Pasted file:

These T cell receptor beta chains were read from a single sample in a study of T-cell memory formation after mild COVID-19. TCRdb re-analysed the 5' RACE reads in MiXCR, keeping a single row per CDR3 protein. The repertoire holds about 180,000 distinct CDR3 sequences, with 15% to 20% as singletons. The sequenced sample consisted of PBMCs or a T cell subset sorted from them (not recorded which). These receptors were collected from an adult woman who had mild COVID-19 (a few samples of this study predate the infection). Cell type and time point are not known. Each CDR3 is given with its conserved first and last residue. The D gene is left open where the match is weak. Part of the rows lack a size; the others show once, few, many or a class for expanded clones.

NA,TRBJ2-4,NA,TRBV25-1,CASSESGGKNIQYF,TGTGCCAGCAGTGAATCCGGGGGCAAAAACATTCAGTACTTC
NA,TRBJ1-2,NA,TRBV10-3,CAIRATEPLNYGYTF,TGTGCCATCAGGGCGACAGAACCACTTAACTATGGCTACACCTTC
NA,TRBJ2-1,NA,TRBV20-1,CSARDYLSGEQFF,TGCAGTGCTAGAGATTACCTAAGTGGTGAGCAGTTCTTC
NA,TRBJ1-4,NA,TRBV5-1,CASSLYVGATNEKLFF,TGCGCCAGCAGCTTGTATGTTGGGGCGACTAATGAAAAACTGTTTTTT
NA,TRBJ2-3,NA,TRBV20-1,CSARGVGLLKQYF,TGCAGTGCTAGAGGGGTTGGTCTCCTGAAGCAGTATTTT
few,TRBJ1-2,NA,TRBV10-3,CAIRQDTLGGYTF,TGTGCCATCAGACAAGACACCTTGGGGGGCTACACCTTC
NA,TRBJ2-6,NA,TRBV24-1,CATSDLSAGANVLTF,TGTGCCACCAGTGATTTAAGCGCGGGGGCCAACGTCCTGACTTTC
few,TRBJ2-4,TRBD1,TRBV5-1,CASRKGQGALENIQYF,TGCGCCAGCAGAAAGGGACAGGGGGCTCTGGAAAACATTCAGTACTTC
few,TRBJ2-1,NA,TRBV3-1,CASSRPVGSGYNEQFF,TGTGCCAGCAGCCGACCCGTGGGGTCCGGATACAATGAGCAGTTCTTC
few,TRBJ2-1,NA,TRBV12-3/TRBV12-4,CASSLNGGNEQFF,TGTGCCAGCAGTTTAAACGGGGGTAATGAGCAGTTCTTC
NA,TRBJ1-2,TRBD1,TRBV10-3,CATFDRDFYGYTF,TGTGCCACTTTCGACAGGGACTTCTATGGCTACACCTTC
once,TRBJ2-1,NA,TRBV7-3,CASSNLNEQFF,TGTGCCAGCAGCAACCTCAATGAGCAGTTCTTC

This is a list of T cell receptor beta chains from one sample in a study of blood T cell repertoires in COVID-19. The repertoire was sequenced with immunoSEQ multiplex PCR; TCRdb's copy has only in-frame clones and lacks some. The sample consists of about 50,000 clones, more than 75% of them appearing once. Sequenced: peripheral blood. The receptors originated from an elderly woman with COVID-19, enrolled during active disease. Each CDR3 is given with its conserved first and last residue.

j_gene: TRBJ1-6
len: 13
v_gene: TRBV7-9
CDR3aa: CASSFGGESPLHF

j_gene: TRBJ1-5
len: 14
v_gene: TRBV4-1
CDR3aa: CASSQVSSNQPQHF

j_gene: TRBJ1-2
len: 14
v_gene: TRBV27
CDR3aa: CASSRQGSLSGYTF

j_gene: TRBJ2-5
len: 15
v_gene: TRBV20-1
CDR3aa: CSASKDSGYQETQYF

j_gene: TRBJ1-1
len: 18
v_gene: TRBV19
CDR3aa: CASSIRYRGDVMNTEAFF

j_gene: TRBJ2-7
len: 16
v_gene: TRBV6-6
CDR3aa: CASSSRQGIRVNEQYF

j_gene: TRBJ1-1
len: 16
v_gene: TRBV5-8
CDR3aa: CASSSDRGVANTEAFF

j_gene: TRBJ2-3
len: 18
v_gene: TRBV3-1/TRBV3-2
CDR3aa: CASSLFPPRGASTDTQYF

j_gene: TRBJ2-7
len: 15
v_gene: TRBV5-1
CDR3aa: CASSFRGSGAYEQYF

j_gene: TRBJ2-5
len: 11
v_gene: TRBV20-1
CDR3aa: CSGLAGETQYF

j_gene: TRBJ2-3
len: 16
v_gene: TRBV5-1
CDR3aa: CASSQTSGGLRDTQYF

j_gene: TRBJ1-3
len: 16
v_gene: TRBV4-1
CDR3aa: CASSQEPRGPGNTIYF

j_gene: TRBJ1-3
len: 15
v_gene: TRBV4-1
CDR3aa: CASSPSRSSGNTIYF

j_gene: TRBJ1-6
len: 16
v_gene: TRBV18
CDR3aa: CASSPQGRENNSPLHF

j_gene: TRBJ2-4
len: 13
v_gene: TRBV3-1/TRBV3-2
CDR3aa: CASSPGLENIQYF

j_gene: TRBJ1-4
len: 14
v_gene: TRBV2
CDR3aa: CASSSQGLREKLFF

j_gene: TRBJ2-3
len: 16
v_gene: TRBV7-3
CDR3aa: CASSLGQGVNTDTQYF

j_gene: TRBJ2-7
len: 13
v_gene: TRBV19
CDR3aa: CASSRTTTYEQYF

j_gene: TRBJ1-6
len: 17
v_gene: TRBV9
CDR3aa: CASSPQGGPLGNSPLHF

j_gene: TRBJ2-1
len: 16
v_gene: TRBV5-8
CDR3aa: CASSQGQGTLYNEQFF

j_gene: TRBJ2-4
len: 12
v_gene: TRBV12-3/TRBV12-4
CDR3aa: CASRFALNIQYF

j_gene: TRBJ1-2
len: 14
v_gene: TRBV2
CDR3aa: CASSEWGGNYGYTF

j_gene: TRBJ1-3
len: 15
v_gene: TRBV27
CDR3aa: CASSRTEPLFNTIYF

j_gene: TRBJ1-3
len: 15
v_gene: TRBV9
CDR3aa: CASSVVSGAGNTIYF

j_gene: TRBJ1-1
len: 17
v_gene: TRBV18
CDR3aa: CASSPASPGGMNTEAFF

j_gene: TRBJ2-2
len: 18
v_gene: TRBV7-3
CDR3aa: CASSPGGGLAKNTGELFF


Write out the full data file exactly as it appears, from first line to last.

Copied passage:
These T cell receptor beta chains were read from a single sample in a study of T-cell memory formation after mild COVID-19. TCRdb re-analysed the 5' RACE reads in MiXCR, keeping a single row per CDR3 protein. The repertoire holds about 180,000 distinct CDR3 sequences, with 15% to 20% as singletons. The sequenced sample consisted of PBMCs or a T cell subset sorted from them (not recorded which). These receptors were collected from an adult woman who had mild COVID-19 (a few samples of this study predate the infection). Cell type and time point are not known. Each CDR3 is given with its conserved first and last residue. The D gene is left open where the match is weak. Part of the rows lack a size; the others show once, few, many or a class for expanded clones.

NA,TRBJ2-4,NA,TRBV25-1,CASSESGGKNIQYF,TGTGCCAGCAGTGAATCCGGGGGCAAAAACATTCAGTACTTC
NA,TRBJ1-2,NA,TRBV10-3,CAIRATEPLNYGYTF,TGTGCCATCAGGGCGACAGAACCACTTAACTATGGCTACACCTTC
NA,TRBJ2-1,NA,TRBV20-1,CSARDYLSGEQFF,TGCAGTGCTAGAGATTACCTAAGTGGTGAGCAGTTCTTC
NA,TRBJ1-4,NA,TRBV5-1,CASSLYVGATNEKLFF,TGCGCCAGCAGCTTGTATGTTGGGGCGACTAATGAAAAACTGTTTTTT
NA,TRBJ2-3,NA,TRBV20-1,CSARGVGLLKQYF,TGCAGTGCTAGAGGGGTTGGTCTCCTGAAGCAGTATTTT
few,TRBJ1-2,NA,TRBV10-3,CAIRQDTLGGYTF,TGTGCCATCAGACAAGACACCTTGGGGGGCTACACCTTC
NA,TRBJ2-6,NA,TRBV24-1,CATSDLSAGANVLTF,TGTGCCACCAGTGATTTAAGCGCGGGGGCCAACGTCCTGACTTTC
few,TRBJ2-4,TRBD1,TRBV5-1,CASRKGQGALENIQYF,TGCGCCAGCAGAAAGGGACAGGGGGCTCTGGAAAACATTCAGTACTTC
few,TRBJ2-1,NA,TRBV3-1,CASSRPVGSGYNEQFF,TGTGCCAGCAGCCGACCCGTGGGGTCCGGATACAATGAGCAGTTCTTC
few,TRBJ2-1,NA,TRBV12-3/TRBV12-4,CASSLNGGNEQFF,TGTGCCAGCAGTTTAAACGGGGGTAATGAGCAGTTCTTC
NA,TRBJ1-2,TRBD1,TRBV10-3,CATFDRDFYGYTF,TGTGCCACTTTCGACAGGGACTTCTATGGCTACACCTTC
once,TRBJ2-1,NA,TRBV7-3,CASSNLNEQFF,TGTGCCAGCAGCAACCTCAATGAGCAGTTCTTC

This is a list of T cell receptor beta chains from one sample in a study of blood T cell repertoires in COVID-19. The repertoire was sequenced with immunoSEQ multiplex PCR; TCRdb's copy has only in-frame clones and lacks some. The sample consists of about 50,000 clones, more than 75% of them appearing once. Sequenced: peripheral blood. The receptors originated from an elderly woman with COVID-19, enrolled during active disease. Each CDR3 is given with its conserved first and last residue.

j_gene: TRBJ1-6
len: 13
v_gene: TRBV7-9
CDR3aa: CASSFGGESPLHF

j_gene: TRBJ1-5
len: 14
v_gene: TRBV4-1
CDR3aa: CASSQVSSNQPQHF

j_gene: TRBJ1-2
len: 14
v_gene: TRBV27
CDR3aa: CASSRQGSLSGYTF

j_gene: TRBJ2-5
len: 15
v_gene: TRBV20-1
CDR3aa: CSASKDSGYQETQYF

j_gene: TRBJ1-1
len: 18
v_gene: TRBV19
CDR3aa: CASSIRYRGDVMNTEAFF

j_gene: TRBJ2-7
len: 16
v_gene: TRBV6-6
CDR3aa: CASSSRQGIRVNEQYF

j_gene: TRBJ1-1
len: 16
v_gene: TRBV5-8
CDR3aa: CASSSDRGVANTEAFF

j_gene: TRBJ2-3
len: 18
v_gene: TRBV3-1/TRBV3-2
CDR3aa: CASSLFPPRGASTDTQYF

j_gene: TRBJ2-7
len: 15
v_gene: TRBV5-1
CDR3aa: CASSFRGSGAYEQYF

j_gene: TRBJ2-5
len: 11
v_gene: TRBV20-1
CDR3aa: CSGLAGETQYF

j_gene: TRBJ2-3
len: 16
v_gene: TRBV5-1
CDR3aa: CASSQTSGGLRDTQYF

j_gene: TRBJ1-3
len: 16
v_gene: TRBV4-1
CDR3aa: CASSQEPRGPGNTIYF

j_gene: TRBJ1-3
len: 15
v_gene: TRBV4-1
CDR3aa: CASSPSRSSGNTIYF

j_gene: TRBJ1-6
len: 16
v_gene: TRBV18
CDR3aa: CASSPQGRENNSPLHF

j_gene: TRBJ2-4
len: 13
v_gene: TRBV3-1/TRBV3-2
CDR3aa: CASSPGLENIQYF

j_gene: TRBJ1-4
len: 14
v_gene: TRBV2
CDR3aa: CASSSQGLREKLFF

j_gene: TRBJ2-3
len: 16
v_gene: TRBV7-3
CDR3aa: CASSLGQGVNTDTQYF

j_gene: TRBJ2-7
len: 13
v_gene: TRBV19
CDR3aa: CASSRTTTYEQYF

j_gene: TRBJ1-6
len: 17
v_gene: TRBV9
CDR3aa: CASSPQGGPLGNSPLHF

j_gene: TRBJ2-1
len: 16
v_gene: TRBV5-8
CDR3aa: CASSQGQGTLYNEQFF

j_gene: TRBJ2-4
len: 12
v_gene: TRBV12-3/TRBV12-4
CDR3aa: CASRFALNIQYF

j_gene: TRBJ1-2
len: 14
v_gene: TRBV2
CDR3aa: CASSEWGGNYGYTF

j_gene: TRBJ1-3
len: 15
v_gene: TRBV27
CDR3aa: CASSRTEPLFNTIYF

j_gene: TRBJ1-3
len: 15
v_gene: TRBV9
CDR3aa: CASSVVSGAGNTIYF

j_gene: TRBJ1-1
len: 17
v_gene: TRBV18
CDR3aa: CASSPASPGGMNTEAFF

j_gene: TRBJ2-2
len: 18
v_gene: TRBV7-3
CDR3aa: CASSPGGGLAKNTGELFF